Our daily round-up of news from the art world
Thieves raid historic treasury at royal palace in Dresden | At around 5am this morning (25 November), police in Dresden were alerted to a break-in at the Green Vault of the former royal palace, the Residenzschloss, home to one of Europe’s largest collections of decorative arts and jewels. Marion Ackermann, director of the Dresden State Art Collections, confirmed this afternoon that the thieves have stolen three diamond jewellery sets – part of the treasury amassed by Augustus the Strong in the 18th century. Ackermann has said that it is impossible to put a financial value on the missing objects, which are ‘too well known’ to be sold on the market. At the time of writing, the Green Vault is closed to the public, while the perpetrators remain on the run.
Conservative Party general election manifesto promises £250m for culture | The Conservative Party election manifesto, which was launched by UK Prime Minister Boris Johnson in Telford yesterday afternoon, promises to establish a fund of £250m towards the support of local libraries and museums. The Conservative Party has called it ‘the largest cultural capital programme in a century’. The manifesto also offers ‘arts premium’ of around £109m for secondary schools, to fund ‘enriching activities for all pupils’, and a commitment to maintaining free entry to national museums – the latter is also promised in the manifestos of both Labour and the Liberal Democrats, while Labour’s manifesto includes a pledge for a £1bn Culture Capital Fund, details of which were also launched last night, at an event in east London.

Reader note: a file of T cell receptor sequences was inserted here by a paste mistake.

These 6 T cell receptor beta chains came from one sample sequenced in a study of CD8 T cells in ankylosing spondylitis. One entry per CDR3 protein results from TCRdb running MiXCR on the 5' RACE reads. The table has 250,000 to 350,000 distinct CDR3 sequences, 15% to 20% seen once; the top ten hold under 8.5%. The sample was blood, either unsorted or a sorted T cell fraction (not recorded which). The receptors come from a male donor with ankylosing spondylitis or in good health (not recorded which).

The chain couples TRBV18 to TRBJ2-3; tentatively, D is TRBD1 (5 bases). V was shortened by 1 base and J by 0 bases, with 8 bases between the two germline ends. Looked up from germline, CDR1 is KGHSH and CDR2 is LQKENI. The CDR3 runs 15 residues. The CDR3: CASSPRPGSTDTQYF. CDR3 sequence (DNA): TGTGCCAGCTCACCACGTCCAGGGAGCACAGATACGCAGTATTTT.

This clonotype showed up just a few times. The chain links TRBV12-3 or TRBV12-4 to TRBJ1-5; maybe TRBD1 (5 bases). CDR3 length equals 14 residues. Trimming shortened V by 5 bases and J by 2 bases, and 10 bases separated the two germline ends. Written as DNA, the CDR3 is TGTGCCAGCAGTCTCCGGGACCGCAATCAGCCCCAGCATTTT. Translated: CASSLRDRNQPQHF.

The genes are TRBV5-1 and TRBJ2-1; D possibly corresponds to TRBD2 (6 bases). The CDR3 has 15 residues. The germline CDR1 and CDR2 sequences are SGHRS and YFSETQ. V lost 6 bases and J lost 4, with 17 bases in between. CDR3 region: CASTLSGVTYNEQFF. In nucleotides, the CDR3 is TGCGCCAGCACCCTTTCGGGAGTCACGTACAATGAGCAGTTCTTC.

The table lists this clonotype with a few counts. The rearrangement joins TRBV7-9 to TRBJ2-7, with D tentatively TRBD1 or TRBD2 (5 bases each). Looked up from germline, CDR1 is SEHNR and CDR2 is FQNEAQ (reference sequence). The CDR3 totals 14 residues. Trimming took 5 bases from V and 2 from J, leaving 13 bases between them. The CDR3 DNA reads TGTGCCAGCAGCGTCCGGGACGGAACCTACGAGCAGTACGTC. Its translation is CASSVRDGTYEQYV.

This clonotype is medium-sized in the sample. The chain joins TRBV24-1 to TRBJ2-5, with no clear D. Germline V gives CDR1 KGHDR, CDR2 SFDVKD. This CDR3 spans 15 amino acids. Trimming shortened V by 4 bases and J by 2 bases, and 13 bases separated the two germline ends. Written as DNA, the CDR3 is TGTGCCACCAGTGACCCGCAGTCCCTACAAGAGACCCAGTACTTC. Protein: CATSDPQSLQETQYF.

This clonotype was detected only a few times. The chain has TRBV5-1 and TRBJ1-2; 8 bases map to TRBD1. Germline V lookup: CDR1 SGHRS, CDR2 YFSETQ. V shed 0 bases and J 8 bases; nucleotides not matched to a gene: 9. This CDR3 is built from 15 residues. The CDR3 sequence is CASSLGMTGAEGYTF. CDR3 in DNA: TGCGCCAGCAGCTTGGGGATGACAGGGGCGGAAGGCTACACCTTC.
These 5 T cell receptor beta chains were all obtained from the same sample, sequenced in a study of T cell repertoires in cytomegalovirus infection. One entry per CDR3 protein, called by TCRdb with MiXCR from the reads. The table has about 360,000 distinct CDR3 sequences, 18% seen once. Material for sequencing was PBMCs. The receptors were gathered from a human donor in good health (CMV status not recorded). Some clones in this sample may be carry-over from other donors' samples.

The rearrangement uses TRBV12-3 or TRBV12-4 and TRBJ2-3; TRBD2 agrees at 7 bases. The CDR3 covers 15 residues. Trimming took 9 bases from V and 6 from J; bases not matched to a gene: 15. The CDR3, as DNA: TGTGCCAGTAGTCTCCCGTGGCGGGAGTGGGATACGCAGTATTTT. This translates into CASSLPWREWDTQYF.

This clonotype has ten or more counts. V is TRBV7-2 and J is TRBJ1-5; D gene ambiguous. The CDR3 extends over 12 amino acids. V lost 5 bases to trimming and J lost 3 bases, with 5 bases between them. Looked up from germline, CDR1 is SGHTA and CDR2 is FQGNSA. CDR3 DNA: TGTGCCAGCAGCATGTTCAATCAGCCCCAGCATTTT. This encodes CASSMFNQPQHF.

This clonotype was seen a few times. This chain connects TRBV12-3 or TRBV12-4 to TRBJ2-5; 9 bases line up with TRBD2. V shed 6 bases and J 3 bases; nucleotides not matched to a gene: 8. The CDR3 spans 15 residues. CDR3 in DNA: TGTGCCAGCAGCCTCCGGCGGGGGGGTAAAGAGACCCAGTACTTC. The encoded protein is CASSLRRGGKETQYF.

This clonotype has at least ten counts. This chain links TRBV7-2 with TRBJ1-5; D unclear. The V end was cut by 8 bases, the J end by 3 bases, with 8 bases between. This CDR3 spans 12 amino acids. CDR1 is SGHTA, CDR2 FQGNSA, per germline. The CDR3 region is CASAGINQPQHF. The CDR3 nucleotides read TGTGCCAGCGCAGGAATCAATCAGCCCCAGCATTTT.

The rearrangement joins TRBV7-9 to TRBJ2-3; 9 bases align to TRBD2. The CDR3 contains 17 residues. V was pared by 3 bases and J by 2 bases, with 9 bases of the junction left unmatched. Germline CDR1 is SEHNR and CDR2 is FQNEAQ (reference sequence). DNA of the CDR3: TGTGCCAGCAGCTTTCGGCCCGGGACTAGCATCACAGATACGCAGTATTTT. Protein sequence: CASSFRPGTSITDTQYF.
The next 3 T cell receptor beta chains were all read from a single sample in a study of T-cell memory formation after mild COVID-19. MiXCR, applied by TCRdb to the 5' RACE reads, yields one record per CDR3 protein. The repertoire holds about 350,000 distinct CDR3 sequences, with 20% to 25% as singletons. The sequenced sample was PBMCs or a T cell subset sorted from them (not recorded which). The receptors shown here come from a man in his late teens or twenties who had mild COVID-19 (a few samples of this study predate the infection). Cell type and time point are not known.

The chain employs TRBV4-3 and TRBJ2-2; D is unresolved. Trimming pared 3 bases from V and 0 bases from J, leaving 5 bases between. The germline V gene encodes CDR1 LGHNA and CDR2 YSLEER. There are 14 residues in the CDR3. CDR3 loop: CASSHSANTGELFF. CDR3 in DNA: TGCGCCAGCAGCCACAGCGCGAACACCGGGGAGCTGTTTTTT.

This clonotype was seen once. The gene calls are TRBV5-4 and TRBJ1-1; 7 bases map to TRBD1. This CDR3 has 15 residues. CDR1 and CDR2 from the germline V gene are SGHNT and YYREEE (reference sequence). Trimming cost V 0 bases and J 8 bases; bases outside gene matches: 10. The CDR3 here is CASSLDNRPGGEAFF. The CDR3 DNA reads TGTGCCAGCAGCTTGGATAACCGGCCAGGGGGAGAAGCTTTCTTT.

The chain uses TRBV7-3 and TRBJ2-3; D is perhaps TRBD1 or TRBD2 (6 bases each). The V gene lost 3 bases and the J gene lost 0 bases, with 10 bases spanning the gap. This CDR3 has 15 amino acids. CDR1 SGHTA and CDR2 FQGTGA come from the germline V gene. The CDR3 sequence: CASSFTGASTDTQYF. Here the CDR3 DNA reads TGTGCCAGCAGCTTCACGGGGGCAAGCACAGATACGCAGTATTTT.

Staff at MOCA in Los Angeles seek to unionise | Last Friday (22 November), a group of more than 50 employees at the Museum of Contemporary Art in Los Angeles announced their intention to unionise with the American Federation of State, County, and Municipal Employees. The staff members cite salaries, working conditions and ‘lack of transparency’ at the institution as the main reasons behind the move, which comes in the wake of a number of recent pushes toward unionisation from staff at US museums, including the Guggenheim and the New Museum in New York and the Frye Art Museum in Seattle. In a statement provided to the LA Times, a representative for the museum said: ‘While we respect the right of employees to decide whether or not they wish to be represented by a union, we do not believe that this union is in the best interest of our employees or the museum.’
Matteo Salvini hits out at sculpture showing him shooting refugees | The Italian politician Matteo Salvini, leader of the far-right League party, has criticised a sculpture by Italian artist Salvatore Scuotto that depicts him shooting two refugees. The artwork, entitled La pacchia è finita! (The Free Ride is Over), is included in the exhibition ‘Virginem=Partena’ at the Nabi Interior Design gallery in Naples. Salvini has called for the removal of the work from display, while Scuotto has explained of his work that ‘I wanted to represent [Salvini] as a big boy who plays a video game populated by zombies’.